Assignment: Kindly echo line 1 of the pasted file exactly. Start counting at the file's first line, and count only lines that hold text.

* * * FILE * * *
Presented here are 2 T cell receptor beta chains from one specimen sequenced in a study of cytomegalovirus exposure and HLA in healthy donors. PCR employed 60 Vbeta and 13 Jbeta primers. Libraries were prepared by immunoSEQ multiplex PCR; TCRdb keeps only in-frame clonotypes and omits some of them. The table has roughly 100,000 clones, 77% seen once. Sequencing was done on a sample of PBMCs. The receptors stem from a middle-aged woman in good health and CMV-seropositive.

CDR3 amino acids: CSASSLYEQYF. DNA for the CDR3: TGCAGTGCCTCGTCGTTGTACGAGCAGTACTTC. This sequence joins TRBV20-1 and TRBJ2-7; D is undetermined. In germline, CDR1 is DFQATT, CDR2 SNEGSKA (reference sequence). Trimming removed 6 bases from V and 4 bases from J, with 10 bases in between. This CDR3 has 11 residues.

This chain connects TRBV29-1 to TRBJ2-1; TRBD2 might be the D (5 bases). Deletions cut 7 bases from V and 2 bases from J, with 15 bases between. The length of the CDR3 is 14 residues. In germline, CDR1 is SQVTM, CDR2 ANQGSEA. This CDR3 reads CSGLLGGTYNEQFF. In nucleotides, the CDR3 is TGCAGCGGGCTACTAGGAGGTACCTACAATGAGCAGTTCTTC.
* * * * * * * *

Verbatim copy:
Presented here are 2 T cell receptor beta chains from one specimen sequenced in a study of cytomegalovirus exposure and HLA in healthy donors. PCR employed 60 Vbeta and 13 Jbeta primers. Libraries were prepared by immunoSEQ multiplex PCR; TCRdb keeps only in-frame clonotypes and omits some of them. The table has roughly 100,000 clones, 77% seen once. Sequencing was done on a sample of PBMCs. The receptors stem from a middle-aged woman in good health and CMV-seropositive.